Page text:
House part exchange offers a convenient way to buy a new home by trading in your existing property. While the process can be faster than selling with a traditional estate agent, the time frame varies depending on several factors. 

In general, you can expect to complete a part exchange in a matter of weeks rather than months - the process can take anywhere from 4 weeks to 12 weeks. But, there are some things which may impact this timeline:

  • Developer processes: Each developer has its own procedure and timeline for part exchange. Some may be able to complete the process within a few weeks, while others may take slightly longer.

  • Property valuations: Independent valuations of both your existing property and the new home will need to be conducted. The speed at which this can be arranged can affect the overall timeline.

  • Legal checks: Legal checks and paperwork will still be required, although these can often be expedited in a part exchange. 

The exact move-in date will depend on the developer’s build schedule for your new hoe. However, since part exchange removes the complications of a property chain, you can often move in as soon as your new home is ready. 

How is the house part exchange process simplified?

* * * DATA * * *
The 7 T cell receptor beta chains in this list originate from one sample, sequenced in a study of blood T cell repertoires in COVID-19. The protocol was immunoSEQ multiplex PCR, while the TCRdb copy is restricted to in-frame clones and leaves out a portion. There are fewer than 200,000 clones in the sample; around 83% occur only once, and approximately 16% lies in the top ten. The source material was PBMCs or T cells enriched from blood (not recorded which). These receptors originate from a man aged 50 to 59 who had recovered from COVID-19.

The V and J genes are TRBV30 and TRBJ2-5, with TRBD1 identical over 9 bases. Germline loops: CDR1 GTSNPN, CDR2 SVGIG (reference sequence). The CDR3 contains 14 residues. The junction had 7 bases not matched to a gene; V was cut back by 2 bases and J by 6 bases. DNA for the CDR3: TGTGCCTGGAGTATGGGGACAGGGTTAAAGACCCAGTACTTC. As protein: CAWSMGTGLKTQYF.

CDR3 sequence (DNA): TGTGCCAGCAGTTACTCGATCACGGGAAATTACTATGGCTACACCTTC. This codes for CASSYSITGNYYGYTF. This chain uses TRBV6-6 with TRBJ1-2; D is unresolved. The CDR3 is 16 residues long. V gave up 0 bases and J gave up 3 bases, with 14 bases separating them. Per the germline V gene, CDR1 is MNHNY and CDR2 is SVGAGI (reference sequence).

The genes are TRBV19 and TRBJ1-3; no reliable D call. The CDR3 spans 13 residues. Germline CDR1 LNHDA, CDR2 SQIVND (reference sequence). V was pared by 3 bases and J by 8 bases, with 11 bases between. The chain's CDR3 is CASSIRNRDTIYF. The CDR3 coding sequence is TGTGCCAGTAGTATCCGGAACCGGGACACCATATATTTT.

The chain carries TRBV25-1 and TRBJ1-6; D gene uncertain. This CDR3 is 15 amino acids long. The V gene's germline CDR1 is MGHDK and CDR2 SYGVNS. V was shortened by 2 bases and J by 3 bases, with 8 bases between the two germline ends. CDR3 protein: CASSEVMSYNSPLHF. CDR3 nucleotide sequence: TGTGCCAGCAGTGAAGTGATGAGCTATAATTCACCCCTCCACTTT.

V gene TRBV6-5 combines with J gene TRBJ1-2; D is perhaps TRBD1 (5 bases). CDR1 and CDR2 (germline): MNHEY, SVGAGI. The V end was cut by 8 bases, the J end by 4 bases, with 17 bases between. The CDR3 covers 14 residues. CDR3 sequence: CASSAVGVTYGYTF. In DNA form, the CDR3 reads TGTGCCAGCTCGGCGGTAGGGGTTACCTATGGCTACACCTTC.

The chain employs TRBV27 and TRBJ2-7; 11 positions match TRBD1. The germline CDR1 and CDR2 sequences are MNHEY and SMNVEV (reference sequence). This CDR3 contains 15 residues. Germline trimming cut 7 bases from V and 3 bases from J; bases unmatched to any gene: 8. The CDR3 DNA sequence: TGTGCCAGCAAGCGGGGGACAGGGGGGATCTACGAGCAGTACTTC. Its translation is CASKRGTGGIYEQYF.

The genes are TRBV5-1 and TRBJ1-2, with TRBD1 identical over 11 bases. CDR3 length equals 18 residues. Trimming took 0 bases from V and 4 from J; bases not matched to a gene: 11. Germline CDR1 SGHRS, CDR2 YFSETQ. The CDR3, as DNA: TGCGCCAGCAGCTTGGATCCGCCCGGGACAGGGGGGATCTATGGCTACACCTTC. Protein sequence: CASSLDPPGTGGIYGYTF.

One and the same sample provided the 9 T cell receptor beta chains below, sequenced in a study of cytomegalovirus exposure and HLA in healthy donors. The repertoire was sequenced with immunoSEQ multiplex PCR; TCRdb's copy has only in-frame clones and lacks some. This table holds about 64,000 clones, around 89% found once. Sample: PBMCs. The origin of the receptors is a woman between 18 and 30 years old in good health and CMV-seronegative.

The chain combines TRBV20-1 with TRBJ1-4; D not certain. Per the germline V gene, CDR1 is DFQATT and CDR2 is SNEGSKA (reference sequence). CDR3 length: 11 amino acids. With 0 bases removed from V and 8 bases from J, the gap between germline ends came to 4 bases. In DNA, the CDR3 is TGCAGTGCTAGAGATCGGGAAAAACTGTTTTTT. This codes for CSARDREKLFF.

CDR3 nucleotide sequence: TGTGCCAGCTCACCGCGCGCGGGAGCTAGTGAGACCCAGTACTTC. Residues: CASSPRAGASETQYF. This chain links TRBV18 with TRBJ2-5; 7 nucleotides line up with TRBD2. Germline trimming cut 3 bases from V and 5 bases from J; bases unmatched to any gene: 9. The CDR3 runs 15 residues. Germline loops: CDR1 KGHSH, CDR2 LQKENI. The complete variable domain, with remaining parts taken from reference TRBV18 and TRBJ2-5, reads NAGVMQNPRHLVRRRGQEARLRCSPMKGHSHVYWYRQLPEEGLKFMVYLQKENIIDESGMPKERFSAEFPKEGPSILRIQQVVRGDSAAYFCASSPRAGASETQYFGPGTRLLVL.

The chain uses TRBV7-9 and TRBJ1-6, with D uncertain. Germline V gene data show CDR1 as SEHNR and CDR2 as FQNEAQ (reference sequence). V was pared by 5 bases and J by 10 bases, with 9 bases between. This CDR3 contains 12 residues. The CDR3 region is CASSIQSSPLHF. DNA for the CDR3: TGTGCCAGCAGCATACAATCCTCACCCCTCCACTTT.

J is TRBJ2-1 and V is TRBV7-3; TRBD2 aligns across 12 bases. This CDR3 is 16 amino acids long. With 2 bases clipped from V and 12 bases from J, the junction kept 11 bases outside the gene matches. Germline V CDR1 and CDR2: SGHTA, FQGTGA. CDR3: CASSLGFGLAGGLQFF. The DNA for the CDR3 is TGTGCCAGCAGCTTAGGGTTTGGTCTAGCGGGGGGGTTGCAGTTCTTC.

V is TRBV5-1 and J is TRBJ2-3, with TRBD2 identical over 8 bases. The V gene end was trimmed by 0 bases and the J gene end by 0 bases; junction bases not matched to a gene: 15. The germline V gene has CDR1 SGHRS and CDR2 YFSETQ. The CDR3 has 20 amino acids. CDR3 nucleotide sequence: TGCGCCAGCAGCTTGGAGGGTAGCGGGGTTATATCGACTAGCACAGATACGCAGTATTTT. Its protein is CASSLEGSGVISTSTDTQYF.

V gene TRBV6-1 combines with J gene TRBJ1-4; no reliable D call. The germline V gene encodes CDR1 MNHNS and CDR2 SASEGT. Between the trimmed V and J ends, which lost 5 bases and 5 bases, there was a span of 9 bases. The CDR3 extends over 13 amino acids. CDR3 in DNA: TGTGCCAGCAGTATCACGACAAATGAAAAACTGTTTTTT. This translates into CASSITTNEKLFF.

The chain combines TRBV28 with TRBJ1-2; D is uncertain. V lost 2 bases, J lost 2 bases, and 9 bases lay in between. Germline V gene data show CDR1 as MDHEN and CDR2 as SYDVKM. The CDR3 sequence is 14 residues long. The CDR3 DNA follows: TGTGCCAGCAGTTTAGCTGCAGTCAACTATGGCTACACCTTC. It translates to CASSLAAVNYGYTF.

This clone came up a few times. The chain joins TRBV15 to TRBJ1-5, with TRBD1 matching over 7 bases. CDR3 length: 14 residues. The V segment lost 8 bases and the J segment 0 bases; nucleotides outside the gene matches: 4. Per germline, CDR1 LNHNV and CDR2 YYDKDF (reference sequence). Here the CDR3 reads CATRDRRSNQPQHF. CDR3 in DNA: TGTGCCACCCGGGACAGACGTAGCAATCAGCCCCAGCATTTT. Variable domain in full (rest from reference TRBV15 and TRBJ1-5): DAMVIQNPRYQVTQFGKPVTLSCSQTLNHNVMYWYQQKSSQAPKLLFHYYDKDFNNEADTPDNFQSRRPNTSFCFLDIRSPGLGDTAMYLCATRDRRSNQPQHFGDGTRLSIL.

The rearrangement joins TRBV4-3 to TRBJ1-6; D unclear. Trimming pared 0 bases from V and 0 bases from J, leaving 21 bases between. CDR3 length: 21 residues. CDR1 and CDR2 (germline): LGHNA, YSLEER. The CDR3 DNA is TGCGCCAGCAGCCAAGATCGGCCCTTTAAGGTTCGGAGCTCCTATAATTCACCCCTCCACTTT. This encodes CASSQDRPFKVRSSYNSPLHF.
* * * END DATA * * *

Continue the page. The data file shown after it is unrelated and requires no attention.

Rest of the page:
The relationship between part exchange developers and cash house buying companies is a strategic partnership designed to further facilitate the buying and selling process, often making it even faster and more efficient, especially if the part exchange developer is unsure about the potential homebuyer’s property condition. 

Part exchange developers offer a service that allows homebuyers to trade in their current property as part of the payment for a new build home. This eliminates the need to find a buyer on the open market, avoids the risk of property chains collapsing and generally offers a more streamlined and less stressful experience.

Cash house buying companies purchase properties directly from homeowners for cash, often offering a quicker sale at a potentially lower price than the open market. This allows transactions to be completed very quickly, sometimes within weeks, all while almost guaranteeing offers once accepted. 

The part exchange developer will assess the value of the homebuyer’s existing property, and then partner with the cash house buying company, who evaluates the property and makes a cash offer to the homeowner.